In terms of the deal, Agnico Eagle has subscribed for 50% of the project for $290 million, or $580 million when including its first half of project costs. Teck will benefit from Agnico's mine-building and operating experience in Mexico while Agnico will benefit from Teck's base metals expertise and marketing leadership. Given the relatively modest capex on a shared basis (~$500 million) and sharing the project, this does not disrupt Agnico's capital allocation plans (dividend & buyback plus aggressive portfolio-wide exploration), nor does it disrupt its organic growth plans.
Like most deals in the sector, each one draws criticism. However, I see this deal as a great move, given that it is not easy to find projects with these economics in the gold sector. This project offers high single-digit production growth attributable to Agnico on a gold-equivalent basis at Fosterville-like cash cost margins over 15+ years. In fact, on an attributable basis over the mine life, the cash cost margins would be over 80%, equivalent to producing gold at cash costs of less than $250/oz (Agnico's current cash costs are ~$800/oz).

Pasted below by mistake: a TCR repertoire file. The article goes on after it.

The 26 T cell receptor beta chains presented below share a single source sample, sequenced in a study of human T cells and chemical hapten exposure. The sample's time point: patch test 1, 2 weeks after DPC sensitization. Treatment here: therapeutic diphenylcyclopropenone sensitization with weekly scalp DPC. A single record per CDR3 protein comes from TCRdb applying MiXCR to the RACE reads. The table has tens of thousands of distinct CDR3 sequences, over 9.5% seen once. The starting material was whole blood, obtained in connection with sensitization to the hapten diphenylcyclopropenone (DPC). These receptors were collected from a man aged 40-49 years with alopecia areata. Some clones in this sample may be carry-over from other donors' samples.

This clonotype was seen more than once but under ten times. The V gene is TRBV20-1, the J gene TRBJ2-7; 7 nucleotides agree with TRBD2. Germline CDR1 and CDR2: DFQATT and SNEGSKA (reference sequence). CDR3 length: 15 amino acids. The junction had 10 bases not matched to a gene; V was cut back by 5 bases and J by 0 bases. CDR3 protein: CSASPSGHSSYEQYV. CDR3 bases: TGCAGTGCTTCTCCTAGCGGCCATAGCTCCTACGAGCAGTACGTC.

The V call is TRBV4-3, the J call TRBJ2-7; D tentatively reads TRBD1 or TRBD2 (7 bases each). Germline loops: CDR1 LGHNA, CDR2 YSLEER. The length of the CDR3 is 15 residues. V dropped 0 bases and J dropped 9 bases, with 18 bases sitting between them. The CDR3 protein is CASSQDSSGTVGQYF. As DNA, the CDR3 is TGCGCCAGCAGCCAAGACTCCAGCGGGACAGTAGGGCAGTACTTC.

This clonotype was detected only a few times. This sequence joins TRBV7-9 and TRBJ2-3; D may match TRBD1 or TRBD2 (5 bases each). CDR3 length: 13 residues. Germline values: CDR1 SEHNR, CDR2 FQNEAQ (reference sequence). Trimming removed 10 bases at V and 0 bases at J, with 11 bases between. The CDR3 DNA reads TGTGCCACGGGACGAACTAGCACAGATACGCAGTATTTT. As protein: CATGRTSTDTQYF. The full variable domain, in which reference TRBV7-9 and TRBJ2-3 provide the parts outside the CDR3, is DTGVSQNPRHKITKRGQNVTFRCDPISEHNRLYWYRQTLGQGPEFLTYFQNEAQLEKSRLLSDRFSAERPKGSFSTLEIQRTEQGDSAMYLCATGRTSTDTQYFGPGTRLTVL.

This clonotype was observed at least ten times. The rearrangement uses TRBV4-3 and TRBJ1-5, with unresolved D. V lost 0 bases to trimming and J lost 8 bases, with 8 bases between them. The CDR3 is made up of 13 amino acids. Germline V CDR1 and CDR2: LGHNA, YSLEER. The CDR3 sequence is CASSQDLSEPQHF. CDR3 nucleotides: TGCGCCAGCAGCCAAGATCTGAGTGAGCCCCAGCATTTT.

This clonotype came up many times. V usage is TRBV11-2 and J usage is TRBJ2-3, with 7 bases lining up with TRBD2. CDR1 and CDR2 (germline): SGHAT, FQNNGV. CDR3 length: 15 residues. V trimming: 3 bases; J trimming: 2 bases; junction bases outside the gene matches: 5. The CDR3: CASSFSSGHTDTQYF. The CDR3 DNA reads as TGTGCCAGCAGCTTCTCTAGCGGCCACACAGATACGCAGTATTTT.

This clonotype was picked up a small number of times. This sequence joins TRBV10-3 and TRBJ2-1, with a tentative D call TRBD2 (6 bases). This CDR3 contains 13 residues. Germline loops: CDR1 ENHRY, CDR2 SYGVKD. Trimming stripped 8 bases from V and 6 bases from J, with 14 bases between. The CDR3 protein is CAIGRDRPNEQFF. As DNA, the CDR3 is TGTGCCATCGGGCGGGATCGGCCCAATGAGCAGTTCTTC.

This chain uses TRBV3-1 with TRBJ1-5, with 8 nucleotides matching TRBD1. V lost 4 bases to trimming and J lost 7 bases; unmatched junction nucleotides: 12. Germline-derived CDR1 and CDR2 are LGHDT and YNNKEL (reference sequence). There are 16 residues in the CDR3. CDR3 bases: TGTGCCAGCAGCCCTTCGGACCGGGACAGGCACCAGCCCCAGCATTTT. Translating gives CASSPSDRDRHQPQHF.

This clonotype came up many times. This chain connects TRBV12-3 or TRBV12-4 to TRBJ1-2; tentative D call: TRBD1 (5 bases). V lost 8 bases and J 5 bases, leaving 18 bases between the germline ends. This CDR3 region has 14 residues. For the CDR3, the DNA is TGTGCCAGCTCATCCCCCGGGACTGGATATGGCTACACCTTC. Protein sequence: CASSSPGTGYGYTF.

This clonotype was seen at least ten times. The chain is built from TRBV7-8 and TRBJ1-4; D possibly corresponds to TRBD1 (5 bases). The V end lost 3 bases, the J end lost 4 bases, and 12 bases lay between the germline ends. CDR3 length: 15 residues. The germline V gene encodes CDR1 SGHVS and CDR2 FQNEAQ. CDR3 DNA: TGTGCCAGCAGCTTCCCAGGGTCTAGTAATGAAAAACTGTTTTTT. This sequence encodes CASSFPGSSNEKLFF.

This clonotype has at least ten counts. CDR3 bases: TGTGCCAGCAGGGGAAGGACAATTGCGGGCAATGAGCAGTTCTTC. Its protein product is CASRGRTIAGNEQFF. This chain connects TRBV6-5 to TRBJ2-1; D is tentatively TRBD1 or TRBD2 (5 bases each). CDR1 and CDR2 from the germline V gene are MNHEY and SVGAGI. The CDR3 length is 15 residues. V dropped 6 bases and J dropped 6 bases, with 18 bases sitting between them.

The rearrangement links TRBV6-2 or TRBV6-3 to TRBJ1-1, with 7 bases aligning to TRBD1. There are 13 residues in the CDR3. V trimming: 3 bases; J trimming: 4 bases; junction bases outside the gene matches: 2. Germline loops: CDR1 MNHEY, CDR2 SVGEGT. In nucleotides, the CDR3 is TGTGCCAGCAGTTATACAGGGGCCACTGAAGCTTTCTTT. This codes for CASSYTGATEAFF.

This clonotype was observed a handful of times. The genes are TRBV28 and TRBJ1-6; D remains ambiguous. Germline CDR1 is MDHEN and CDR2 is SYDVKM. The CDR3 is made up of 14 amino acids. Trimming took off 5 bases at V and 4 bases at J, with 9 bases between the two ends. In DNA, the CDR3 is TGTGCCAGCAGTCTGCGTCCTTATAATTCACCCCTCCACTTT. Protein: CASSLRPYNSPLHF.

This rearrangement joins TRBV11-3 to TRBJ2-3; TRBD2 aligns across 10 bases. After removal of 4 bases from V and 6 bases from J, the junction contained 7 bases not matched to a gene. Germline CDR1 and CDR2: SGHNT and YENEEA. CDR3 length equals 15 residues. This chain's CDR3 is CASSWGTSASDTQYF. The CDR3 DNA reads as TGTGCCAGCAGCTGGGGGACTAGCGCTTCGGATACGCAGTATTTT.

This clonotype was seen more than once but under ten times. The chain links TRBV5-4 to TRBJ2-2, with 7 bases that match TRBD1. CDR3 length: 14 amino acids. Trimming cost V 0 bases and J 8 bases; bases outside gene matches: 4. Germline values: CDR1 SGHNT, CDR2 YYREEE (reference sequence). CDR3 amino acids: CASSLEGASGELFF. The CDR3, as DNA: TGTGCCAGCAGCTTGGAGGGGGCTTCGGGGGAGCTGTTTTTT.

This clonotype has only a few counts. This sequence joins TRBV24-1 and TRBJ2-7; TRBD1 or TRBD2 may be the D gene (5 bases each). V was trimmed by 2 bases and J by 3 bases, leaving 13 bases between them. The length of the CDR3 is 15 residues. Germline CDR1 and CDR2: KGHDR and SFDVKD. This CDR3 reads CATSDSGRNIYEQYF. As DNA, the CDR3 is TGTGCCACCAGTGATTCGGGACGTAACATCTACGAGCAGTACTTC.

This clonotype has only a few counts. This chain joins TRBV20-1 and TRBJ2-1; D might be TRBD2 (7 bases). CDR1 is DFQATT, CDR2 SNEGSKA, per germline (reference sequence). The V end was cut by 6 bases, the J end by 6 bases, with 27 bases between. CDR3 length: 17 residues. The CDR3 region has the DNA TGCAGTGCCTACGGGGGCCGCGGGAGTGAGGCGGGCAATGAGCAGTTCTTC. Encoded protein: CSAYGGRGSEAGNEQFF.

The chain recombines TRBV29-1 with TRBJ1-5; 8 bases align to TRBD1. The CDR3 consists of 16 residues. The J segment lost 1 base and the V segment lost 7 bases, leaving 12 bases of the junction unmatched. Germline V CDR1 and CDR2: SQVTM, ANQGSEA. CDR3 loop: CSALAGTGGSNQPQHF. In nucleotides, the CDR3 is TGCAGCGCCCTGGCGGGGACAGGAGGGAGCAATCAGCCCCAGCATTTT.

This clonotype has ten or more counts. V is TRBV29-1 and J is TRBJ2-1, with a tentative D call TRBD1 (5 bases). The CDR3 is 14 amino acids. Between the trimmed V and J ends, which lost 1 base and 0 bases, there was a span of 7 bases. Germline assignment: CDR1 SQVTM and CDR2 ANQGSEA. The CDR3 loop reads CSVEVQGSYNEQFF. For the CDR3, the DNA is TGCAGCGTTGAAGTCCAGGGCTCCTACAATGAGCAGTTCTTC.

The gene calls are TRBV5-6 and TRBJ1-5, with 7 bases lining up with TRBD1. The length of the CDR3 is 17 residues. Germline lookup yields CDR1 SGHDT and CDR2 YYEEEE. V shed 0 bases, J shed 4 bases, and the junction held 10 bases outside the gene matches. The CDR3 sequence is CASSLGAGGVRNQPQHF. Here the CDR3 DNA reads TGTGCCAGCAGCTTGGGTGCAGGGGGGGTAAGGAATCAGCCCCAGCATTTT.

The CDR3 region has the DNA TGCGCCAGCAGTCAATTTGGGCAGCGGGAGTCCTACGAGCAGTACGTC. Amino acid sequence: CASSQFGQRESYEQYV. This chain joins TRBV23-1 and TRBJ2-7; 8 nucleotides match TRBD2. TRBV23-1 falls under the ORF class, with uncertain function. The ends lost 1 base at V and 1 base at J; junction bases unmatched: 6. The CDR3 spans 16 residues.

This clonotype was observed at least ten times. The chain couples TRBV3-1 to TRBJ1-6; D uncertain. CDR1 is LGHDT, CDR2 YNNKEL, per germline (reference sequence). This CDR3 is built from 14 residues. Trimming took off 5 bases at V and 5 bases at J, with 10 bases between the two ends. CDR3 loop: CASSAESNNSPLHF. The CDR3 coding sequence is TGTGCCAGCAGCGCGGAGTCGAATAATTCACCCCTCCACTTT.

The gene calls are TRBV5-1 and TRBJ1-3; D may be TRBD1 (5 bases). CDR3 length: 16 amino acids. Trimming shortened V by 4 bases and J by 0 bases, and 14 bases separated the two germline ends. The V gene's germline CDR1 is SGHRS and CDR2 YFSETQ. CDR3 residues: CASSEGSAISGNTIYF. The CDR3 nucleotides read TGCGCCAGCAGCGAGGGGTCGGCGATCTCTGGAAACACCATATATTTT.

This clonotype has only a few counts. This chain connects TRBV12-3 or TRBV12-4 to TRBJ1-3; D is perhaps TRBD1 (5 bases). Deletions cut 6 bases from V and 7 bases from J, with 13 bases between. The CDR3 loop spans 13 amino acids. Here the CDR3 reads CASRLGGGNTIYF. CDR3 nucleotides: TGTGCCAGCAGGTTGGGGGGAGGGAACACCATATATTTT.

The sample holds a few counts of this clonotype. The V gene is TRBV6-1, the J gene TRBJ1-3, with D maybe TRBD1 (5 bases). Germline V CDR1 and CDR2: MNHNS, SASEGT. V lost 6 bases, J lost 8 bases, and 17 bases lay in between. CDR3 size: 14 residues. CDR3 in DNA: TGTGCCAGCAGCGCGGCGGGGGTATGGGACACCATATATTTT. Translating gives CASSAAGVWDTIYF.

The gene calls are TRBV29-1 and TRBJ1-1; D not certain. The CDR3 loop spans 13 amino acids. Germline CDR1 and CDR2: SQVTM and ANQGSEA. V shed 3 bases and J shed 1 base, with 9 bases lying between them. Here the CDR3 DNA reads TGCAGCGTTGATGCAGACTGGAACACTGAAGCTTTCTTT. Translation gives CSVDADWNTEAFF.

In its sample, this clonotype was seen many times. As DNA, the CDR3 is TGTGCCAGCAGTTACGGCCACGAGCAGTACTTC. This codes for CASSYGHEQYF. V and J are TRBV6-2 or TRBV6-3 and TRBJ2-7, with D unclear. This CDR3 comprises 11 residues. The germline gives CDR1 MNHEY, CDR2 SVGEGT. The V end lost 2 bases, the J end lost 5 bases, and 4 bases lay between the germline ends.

Based on the current schedule, the hope is to see the first production in 2026, with the first full year of commercial production likely to be in 2027. The contribution from San Nicolás is shown in the bar's blue/white gradient area, and contribution from this asset, combined with growth at Macassa/Amalgamated Kirkland (#4 Shaft) and Hope Bay coming back online, could push Agnico's production to ~3.9 million ounces in 2027. Assuming the company can add additional ounces in the Kirkland Lake Camp (Upper Beaver, existing Holt Mill, Upper Canada) and leverage off existing infrastructure in the area, there's a path to ~4.0 million ounces by 2028 potentially.